Cross, who has spent her career both in and outside of government helping organizations manage their employee programs, recommended that agencies think about the policies not just for the immediate future, but also more broadly. Many of the terms at play, such as “maximum flexibility” and “telework eligibility” lack a clear, common definition that serves as the basis for agency workforce policies. Cross encourages agencies to not only decide upon these definitions, but also to incorporate them as part of agencies’ continuation of operations planning (COOP), procedures that each agency is required to have in place for emergencies and other abnormal circumstances.

Moreover, Cross recommended, telework eligibility could be written into employees’ contracts. Even if an employee does not telework frequently, a requirement to telework at least once a month gives them practical experience in how to carry out their duties remotely with minimal disruption. In the short term, Cross said that internal agency resources could help ease the transition to mass telework.

“There’s a learning curve,” Dickson said, for those unaccustomed to telework. Even virtual private network (VPN) access is “an outgrowth of the culture.”

Secure VPN access for agency-wide telework has been an early concern as more and more agencies move to telework. While VPNs offer a relatively secure way to access agency servers and networks remotely, they tend to be slower and less secure than an on-prem connection. Most public and private organizations have VPNs set up for the number of employees who might need remote access at any given time, but few have tested access for most or all employees simultaneously.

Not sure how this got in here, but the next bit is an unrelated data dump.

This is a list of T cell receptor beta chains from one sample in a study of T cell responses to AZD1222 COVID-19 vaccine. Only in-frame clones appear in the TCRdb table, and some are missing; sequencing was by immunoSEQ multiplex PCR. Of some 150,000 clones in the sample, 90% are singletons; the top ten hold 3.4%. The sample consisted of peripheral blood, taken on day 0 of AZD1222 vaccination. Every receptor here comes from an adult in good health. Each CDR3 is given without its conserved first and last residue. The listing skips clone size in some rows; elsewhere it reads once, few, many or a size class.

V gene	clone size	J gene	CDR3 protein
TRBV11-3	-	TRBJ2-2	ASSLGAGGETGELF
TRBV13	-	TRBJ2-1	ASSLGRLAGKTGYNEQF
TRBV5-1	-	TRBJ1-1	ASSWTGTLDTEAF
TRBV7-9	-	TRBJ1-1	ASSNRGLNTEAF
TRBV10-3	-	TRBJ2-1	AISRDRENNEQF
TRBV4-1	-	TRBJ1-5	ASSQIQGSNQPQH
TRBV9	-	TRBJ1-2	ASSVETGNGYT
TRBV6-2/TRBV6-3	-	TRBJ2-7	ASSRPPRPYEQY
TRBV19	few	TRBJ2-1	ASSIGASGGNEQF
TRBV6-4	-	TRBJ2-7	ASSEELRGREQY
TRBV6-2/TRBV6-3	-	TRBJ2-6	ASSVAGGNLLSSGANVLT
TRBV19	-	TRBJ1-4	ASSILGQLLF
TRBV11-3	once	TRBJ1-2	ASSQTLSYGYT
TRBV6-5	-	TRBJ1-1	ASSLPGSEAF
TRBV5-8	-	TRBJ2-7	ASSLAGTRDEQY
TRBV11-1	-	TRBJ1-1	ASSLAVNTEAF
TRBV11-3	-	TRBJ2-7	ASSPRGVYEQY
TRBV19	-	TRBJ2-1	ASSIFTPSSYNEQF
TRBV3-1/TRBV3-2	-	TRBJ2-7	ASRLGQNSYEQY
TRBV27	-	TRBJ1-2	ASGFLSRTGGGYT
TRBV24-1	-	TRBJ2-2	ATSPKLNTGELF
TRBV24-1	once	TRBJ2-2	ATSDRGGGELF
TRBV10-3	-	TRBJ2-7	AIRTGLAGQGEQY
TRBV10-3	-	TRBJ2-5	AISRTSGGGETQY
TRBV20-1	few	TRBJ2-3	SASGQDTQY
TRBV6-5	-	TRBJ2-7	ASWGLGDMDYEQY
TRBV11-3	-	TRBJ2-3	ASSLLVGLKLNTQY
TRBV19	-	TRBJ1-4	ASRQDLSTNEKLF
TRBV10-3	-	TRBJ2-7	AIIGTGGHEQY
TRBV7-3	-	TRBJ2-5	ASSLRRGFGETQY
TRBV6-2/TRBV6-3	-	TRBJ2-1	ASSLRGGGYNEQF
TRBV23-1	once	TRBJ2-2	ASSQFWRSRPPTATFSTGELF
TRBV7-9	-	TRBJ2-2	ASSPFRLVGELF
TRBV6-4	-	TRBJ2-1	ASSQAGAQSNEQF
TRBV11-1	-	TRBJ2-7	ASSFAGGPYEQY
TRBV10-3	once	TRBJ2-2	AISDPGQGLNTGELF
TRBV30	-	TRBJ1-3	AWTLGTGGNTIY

In its March 6 advisory on managing cyber risks during the COVID-19 pandemic, the Cybersecurity and Infrastructure Security Agency (CISA) urged agencies to “ensure [VPN] and other remote access systems are fully patched,” citing its January alert about potentially compromised VPNs.

“A remote, unauthenticated attacker may be able to compromise a vulnerable VPN server,” the alert explained. “The attacker may be able to gain access to all active users and their plain-text credentials. It may also be possible for the attacker to execute arbitrary commands on each VPN client as it successfully connects to the VPN server.”

“This vulnerability has no viable workarounds except for applying the patches provided by the vendor and performing required system updates,” the alert stressed. Routine patching is the best method to maintain VPN security as adversaries look to exploit weak links during the early phases of mass telework.